Minister urged to raise tax concessions for low paid in coming Budget
The December Budget looks set to deliver on tax concessions for the lower paid and also on a significant increase in spending on roads and other infrastructure.
It is understood that both proposals, contained in a paper delivered at the Kenmare Economic Workshop, are under active consideration by the Department of Finance. The report's authors, Davy's chief economist, Mr Jim O'Leary, and Maynooth professor, Dr Gerry Boyle, argued that skilled labour and reasonable infrastructure are the keys to continuing Irish growth.
The two men, both former Fine Gael advisers, argued strongly that the Minister for Finance, Mr McCreevy, should reduce taxes for the lower paid in the next Budget. This would encourage more people into the workforce to fill the growing number of vacancies. They also called on the Minister to raise public capital spending.
Spending is needed on roads and rail links, as well as servicing land for new housing. It is understood that Mr McCreevy is in broad agreement with these proposals.
Dr Boyle and Mr O'Leary added that the greatest emphasis should be on the shortage of infrastructure, particularly problems with traffic and housing.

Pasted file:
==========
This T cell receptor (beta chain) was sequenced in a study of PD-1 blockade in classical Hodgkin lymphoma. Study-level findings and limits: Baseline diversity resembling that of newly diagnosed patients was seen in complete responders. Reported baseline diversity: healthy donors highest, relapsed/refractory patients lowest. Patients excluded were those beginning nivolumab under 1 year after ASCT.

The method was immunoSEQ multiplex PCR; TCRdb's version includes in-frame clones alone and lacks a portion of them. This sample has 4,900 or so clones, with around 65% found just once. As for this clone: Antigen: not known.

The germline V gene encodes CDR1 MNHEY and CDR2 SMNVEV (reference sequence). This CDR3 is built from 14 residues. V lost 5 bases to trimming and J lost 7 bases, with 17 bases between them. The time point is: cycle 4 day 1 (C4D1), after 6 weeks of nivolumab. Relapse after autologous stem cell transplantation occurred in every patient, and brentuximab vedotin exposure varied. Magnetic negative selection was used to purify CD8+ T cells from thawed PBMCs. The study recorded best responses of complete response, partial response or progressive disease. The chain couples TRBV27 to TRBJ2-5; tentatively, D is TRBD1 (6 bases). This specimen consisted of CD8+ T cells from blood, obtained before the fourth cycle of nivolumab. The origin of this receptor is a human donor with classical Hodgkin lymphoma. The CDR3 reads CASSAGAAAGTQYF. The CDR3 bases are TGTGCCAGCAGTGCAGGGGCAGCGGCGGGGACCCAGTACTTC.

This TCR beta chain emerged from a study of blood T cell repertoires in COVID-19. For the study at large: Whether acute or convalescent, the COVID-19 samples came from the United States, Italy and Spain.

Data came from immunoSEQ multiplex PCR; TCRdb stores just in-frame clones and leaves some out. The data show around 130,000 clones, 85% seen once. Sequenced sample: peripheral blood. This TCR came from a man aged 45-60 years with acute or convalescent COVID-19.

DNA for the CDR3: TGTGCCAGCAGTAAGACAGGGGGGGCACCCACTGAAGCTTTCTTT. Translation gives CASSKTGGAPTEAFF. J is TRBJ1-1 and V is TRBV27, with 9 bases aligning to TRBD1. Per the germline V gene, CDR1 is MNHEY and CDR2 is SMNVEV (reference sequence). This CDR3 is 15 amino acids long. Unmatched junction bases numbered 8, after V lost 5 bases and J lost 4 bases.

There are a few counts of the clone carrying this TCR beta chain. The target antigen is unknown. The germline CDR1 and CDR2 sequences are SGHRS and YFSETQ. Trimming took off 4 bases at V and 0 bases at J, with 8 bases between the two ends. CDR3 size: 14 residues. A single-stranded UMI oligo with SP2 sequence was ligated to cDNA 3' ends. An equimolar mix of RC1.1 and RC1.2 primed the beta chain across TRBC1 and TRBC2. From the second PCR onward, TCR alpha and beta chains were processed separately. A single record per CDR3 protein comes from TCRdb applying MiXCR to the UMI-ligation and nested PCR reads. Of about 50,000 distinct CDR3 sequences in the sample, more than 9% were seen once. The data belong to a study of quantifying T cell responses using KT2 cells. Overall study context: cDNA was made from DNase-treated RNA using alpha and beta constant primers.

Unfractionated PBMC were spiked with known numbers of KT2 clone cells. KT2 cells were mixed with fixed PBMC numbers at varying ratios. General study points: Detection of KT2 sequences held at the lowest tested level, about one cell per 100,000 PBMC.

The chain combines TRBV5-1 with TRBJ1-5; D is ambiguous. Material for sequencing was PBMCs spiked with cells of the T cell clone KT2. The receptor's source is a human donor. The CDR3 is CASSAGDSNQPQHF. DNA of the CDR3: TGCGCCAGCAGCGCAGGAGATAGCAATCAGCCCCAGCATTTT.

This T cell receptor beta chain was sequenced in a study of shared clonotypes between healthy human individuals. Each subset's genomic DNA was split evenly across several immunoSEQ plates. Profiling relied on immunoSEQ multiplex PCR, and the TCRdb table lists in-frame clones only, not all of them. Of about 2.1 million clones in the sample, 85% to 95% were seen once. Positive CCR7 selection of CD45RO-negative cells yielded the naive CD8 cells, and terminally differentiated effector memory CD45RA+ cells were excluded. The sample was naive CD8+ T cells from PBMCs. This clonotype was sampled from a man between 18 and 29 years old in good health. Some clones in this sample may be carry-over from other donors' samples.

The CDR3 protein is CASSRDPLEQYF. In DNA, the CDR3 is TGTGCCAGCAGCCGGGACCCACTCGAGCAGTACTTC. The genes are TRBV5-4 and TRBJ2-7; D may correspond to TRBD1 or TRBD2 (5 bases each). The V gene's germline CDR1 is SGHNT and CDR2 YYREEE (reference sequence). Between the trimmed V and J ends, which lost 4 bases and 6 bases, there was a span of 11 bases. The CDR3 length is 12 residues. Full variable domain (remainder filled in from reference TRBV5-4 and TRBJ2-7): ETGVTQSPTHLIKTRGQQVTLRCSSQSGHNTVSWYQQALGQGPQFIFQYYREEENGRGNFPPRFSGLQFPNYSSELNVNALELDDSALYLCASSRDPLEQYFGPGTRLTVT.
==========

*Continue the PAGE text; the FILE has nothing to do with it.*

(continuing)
A Trinity College Dublin (TCD) economist, Dr Philip Lane, also warned that taxes cannot continue to be cut every year under the partnership deal. Both he and an IBEC economist, Mr Brian Geogeghan, agreed that the deal must be renegotiated, and said it would look very different in the future.
Dr Lane also pointed out that there could be serious repercussions if the Republic ever suffers a banking crisis. At present, the Central Bank acts as a lender of the last resort but it will not have that power from January 1st, as this transfers to the European Central Bank (ECB) in Frankfurt. However, the problem is that the ECB itself is unlikely to intervene in a purely regional financial crisis which does not pose a risk to the system itself. He warned that in such circumstances local banks could be sold off cheaply to large German banks such as Deutsche or Dresdner.
However, one option could be to establish a "reserve fund", but this does not appear likely and may actually be forbidden under EU legislation. Dr Lane insisted that it would simply act in a similar way to the Central Bank's external reserves which were retained, even when debt levels and servicing costs were very high. Dr Lane also called for a complete overhaul of the Budget process.
"The overall stance should be determined before negotiating any changes on tax and spending," he said. "That would strengthen the hand of the Minister for Finance who could then demand cutbacks in other areas to compensate for growing demands in another."